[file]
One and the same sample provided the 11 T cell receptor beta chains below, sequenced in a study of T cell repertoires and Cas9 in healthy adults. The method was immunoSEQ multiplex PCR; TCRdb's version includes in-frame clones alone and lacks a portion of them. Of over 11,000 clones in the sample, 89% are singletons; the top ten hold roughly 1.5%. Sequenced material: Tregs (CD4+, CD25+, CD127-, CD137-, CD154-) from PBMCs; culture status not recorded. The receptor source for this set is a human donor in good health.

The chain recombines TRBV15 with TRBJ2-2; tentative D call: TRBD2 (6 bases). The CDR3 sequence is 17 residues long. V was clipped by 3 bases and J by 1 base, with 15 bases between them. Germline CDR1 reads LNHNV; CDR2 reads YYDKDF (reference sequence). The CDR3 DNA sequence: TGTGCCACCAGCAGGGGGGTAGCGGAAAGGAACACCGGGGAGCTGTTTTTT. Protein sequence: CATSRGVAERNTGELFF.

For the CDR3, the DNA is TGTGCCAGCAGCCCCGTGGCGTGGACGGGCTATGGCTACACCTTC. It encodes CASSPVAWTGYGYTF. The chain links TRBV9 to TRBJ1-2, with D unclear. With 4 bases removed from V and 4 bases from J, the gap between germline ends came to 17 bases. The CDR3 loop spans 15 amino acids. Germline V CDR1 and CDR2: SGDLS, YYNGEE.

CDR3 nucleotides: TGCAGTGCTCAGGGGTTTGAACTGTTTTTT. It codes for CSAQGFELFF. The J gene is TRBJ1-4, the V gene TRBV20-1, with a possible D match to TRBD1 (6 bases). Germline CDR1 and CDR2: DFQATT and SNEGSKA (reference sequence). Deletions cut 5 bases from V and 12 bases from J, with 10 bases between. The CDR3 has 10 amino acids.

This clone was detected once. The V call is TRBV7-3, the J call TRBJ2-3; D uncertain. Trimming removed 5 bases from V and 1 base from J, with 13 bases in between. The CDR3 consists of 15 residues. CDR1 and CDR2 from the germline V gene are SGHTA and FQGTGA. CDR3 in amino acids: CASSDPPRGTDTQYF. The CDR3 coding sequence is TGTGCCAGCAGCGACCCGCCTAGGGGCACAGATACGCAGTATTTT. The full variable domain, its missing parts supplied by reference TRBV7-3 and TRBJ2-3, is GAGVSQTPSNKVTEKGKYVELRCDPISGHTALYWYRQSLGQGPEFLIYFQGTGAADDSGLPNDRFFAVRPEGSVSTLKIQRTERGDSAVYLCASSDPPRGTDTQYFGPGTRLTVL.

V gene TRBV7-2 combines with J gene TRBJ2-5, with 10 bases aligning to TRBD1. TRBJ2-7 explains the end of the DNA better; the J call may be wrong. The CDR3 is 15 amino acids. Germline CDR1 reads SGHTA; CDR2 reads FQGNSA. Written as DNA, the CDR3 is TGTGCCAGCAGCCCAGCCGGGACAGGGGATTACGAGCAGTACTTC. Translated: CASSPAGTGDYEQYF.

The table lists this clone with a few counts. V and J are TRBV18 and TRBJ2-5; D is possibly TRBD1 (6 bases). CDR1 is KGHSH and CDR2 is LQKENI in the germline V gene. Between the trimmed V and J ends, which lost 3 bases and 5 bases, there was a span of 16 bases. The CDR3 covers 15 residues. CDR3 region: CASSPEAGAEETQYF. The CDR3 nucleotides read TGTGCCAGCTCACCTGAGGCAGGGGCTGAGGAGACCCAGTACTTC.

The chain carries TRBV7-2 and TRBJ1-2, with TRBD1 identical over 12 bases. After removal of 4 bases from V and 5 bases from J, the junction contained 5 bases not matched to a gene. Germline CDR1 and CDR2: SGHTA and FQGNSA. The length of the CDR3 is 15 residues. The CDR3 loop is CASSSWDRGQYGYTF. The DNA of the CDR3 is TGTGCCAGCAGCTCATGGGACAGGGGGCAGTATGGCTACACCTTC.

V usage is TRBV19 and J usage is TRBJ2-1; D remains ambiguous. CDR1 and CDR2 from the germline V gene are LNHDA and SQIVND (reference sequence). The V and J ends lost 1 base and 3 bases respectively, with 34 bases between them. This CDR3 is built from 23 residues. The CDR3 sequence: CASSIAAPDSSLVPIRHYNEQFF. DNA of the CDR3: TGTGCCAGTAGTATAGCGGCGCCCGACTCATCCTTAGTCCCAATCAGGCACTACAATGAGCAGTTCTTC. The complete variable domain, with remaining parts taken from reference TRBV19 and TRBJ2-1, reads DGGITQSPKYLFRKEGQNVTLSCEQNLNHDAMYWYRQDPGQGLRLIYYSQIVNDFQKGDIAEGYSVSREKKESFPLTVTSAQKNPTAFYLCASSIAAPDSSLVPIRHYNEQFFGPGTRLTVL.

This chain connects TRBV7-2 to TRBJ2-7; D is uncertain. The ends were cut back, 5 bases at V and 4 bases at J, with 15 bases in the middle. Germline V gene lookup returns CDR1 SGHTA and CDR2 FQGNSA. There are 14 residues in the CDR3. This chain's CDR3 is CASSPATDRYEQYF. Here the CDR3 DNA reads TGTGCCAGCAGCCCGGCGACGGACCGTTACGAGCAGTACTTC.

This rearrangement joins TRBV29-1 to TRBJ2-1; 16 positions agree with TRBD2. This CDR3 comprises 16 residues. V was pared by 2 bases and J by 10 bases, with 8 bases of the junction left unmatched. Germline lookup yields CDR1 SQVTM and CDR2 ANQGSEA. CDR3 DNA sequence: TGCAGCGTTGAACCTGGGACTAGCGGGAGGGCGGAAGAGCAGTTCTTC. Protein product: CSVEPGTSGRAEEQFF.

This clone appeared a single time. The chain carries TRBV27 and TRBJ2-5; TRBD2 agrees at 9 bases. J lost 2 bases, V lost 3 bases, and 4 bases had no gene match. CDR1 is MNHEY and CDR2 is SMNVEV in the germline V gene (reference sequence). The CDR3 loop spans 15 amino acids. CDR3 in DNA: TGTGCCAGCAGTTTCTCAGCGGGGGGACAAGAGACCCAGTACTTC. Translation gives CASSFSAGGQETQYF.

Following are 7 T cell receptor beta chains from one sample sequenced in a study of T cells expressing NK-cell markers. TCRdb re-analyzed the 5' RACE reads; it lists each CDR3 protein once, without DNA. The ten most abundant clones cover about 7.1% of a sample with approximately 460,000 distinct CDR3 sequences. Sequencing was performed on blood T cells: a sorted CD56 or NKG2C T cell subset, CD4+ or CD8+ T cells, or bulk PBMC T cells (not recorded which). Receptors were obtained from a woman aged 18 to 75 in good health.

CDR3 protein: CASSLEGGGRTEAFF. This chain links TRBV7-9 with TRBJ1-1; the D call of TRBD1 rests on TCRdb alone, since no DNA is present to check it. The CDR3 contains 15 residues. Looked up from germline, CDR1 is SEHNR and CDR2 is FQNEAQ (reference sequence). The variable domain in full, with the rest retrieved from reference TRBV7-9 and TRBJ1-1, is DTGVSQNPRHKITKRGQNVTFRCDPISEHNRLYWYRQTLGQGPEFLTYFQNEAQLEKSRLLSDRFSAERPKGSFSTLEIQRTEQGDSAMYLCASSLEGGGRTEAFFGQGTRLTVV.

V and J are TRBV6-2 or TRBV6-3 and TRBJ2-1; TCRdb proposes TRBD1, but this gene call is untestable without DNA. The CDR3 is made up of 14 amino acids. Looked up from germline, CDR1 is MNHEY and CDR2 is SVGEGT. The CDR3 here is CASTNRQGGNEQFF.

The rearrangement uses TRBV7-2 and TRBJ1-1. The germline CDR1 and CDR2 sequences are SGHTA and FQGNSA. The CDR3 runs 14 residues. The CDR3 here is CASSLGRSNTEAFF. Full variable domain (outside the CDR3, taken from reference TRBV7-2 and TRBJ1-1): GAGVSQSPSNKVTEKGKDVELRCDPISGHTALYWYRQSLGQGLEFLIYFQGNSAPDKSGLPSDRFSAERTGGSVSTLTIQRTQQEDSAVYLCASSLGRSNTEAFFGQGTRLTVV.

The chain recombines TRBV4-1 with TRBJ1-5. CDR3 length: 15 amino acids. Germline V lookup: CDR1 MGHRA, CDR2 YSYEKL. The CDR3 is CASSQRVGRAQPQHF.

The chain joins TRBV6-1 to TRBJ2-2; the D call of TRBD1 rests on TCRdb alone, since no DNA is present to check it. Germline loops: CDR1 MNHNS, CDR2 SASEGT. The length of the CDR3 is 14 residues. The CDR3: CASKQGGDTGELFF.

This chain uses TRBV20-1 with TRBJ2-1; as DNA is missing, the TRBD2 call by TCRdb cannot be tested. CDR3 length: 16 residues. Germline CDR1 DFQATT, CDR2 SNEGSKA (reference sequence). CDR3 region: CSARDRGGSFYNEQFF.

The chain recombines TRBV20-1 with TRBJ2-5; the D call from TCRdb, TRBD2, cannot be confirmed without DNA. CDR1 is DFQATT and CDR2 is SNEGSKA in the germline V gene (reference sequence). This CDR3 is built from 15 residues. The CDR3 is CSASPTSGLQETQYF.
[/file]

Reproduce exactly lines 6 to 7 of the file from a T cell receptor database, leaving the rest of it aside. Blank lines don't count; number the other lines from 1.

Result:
V gene TRBV7-2 combines with J gene TRBJ2-5, with 10 bases aligning to TRBD1. TRBJ2-7 explains the end of the DNA better; the J call may be wrong. The CDR3 is 15 amino acids. Germline CDR1 reads SGHTA; CDR2 reads FQGNSA. Written as DNA, the CDR3 is TGTGCCAGCAGCCCAGCCGGGACAGGGGATTACGAGCAGTACTTC. Translated: CASSPAGTGDYEQYF.

The table lists this clone with a few counts. V and J are TRBV18 and TRBJ2-5; D is possibly TRBD1 (6 bases). CDR1 is KGHSH and CDR2 is LQKENI in the germline V gene. Between the trimmed V and J ends, which lost 3 bases and 5 bases, there was a span of 16 bases. The CDR3 covers 15 residues. CDR3 region: CASSPEAGAEETQYF. The CDR3 nucleotides read TGTGCCAGCTCACCTGAGGCAGGGGCTGAGGAGACCCAGTACTTC.